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Peters, a German-born equestrian who became a U.S. citizen in 1992, described past games where he met and took photographs with Michael Phelps, the most decorated Olympian of all time, and Klay Thompson, one of the greatest shooters in NBA history.
For first-time athletes, like 18-year-old archer Jennifer Muciño-Fernandez, the enthusiasm is still there, but with a touch of wistfulness. Born in Brockton and raised in Mexico City, Muciño- Fernandez came back to the U.S. to train for her Olympic dream, which began when she was just six years old. Twelve years later, that dream is coming true, albeit different than she imagined.
“I’m so excited, I am a little bit sad that the Olympics are taking place in, you know, this very difficult year,” Muciño- Fernandez said. “I feel like we are going to be losing a whole bunch of experiences. So much is going to be lost due to the restrictions.”Archer Jennifer Muciño-Fernandez, 18 of Brockton, told her parents with persistence that she would be an Olympic athlete from age six. Her father brought home a magazine to flip through, which is how she decided on archery.
Fundamental changes to the nature of the Games – like the empty stands – can be an added challenge for athletes like Muciño and Dershwitz, who thrive off the energy from the crowd.
“I remember… that electric atmosphere, you know, having my college friends, my hometown friends and family there – it’s just a surreal experience,” Dershwitz said. “It’s really going to come down to how mentally strong you are as an athlete to be able to adapt to these new situations, you know, in just a few days.”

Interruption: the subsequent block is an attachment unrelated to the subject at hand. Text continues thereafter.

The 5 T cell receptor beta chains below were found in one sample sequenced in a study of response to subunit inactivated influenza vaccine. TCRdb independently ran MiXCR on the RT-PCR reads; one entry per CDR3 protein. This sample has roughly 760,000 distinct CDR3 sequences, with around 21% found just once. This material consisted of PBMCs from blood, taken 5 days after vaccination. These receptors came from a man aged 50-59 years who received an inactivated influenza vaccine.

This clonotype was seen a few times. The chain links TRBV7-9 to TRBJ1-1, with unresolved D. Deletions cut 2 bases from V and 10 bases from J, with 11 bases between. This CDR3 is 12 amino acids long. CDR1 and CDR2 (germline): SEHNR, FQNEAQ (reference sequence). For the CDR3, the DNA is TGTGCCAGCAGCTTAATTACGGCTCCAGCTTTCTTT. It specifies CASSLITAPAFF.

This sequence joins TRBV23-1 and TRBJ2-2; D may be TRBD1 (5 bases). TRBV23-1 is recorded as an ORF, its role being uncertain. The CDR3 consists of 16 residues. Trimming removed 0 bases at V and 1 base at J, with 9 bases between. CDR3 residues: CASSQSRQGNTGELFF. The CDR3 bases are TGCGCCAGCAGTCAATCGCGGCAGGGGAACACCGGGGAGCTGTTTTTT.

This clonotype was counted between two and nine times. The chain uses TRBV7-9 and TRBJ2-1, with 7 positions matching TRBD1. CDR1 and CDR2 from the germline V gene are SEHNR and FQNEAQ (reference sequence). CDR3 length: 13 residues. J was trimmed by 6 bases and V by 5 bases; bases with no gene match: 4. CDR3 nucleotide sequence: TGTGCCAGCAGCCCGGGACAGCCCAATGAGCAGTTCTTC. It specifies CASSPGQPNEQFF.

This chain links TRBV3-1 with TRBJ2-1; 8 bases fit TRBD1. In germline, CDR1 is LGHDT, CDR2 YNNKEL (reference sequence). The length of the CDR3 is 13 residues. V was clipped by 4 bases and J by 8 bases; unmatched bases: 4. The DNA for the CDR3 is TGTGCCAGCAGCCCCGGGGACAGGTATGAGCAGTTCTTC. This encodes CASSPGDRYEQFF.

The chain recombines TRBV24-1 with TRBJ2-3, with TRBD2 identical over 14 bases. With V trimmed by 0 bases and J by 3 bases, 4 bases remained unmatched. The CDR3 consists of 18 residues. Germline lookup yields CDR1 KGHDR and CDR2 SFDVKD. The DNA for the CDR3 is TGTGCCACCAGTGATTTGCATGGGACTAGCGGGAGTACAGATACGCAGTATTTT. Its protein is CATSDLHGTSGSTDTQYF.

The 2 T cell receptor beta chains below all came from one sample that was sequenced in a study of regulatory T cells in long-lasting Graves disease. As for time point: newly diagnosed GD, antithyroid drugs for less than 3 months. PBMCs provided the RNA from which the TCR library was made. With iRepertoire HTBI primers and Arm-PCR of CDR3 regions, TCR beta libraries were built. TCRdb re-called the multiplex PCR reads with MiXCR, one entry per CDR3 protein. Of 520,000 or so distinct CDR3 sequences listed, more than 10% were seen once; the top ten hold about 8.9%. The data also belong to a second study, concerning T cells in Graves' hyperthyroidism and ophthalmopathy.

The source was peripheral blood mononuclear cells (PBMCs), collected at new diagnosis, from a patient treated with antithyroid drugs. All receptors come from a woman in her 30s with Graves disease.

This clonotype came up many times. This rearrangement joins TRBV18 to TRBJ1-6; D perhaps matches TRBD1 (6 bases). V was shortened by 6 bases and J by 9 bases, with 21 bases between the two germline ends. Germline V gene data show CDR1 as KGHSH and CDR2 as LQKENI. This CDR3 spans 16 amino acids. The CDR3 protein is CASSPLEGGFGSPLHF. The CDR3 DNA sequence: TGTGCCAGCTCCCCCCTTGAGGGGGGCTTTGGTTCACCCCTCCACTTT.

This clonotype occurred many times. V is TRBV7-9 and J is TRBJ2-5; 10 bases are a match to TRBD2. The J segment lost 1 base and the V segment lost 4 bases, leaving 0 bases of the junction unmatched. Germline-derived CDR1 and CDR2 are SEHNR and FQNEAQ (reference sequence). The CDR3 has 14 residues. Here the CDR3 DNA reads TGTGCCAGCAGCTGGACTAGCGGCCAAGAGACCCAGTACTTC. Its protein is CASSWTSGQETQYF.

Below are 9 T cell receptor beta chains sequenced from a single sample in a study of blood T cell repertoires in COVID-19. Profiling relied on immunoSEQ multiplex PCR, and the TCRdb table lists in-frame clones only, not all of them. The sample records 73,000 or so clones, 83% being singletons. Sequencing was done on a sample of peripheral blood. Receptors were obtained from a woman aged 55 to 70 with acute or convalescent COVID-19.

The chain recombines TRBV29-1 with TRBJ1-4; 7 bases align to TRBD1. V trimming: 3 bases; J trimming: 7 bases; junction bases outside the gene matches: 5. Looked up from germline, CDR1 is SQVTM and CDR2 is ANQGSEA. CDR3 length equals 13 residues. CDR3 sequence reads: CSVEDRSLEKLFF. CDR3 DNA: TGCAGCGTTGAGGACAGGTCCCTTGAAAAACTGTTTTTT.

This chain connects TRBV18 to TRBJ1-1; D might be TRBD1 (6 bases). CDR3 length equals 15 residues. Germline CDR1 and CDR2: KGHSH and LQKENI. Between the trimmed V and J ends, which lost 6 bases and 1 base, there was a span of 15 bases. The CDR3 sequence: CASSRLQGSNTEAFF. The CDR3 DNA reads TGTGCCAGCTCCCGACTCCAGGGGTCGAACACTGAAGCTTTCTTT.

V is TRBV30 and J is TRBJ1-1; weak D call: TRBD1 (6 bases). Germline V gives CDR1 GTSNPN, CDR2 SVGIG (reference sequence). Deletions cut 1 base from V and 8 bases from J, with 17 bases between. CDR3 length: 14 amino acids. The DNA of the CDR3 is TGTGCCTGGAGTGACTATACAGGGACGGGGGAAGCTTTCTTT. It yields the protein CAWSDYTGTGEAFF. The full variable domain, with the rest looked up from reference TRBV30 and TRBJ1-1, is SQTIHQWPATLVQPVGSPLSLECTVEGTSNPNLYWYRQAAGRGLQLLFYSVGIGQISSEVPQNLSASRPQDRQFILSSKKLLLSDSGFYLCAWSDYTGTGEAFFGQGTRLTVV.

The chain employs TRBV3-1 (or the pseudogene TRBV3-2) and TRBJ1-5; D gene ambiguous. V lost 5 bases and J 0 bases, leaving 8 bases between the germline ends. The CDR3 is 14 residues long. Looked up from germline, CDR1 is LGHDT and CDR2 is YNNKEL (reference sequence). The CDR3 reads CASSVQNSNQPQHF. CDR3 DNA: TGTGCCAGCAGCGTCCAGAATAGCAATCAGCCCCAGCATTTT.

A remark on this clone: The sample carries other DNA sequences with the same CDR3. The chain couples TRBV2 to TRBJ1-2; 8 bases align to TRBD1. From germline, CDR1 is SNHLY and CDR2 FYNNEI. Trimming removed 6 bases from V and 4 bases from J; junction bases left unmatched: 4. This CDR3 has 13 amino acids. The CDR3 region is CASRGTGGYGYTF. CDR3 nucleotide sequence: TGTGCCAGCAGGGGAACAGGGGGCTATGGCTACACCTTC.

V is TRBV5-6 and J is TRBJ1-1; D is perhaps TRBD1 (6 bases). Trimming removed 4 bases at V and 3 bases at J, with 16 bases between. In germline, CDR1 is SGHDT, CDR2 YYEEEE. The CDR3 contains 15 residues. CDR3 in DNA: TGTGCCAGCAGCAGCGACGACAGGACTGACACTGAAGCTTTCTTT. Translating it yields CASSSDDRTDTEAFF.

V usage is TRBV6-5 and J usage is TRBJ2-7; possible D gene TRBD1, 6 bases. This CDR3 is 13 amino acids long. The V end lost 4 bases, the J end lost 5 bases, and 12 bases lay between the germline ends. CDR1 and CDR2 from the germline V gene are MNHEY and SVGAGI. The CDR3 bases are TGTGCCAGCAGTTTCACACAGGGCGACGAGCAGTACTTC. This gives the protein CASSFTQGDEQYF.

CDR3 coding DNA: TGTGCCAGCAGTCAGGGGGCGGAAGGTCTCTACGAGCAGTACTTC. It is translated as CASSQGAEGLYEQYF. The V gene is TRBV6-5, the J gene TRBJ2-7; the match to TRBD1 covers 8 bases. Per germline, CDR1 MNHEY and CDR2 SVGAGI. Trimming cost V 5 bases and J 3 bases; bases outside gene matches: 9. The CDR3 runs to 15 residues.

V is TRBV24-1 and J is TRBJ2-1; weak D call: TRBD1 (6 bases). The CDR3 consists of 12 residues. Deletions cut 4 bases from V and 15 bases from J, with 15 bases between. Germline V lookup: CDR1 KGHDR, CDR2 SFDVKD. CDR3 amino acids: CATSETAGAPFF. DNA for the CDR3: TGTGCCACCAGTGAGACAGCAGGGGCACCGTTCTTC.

“The crowd helps you; like, it’s very different to have people supporting you. It’s very, very fantastic – that feeling,” Muciño said.
But the impact of not having spectators varies depending on the sport. It can even be considered an advantage in some cases, Olympic dressage competitor Peters explained.Steffen Peters and Suppenkasper CDIO5* jog horse inspection Wednesday, July 17, 2019 CHIO Aachen
“Usually a dressage fan is pretty quiet at the stadium, because they know horses might react to some excessive noise,” Peters said. “So, even then if there would be some noise, I’m able to tune that out. Of course, you know, it would be nice if our horses do the same. That’s not always the case. So, for the horses, it is actually better if it’s a less electric atmosphere.”
Despite the restrictions, athletes had a positive attitude and respect for the decisions made by officials and the Japanese government.
“I truly believe, if you go to Rome, you do it the Roman way. If you go to Japan, we do it the Japanese way. We have to respect the culture. It’s a culture that’s very, very strict in their rules,” Peters said. “On top of that, I really trust the rules of our federation. They’re so extremely well-organized and have prepared us so well for every single scenario regarding testing. So, no, I’m not nervous about it. I trust our federation, and I respect the Japanese culture.”
The Associated Press contributed to this report.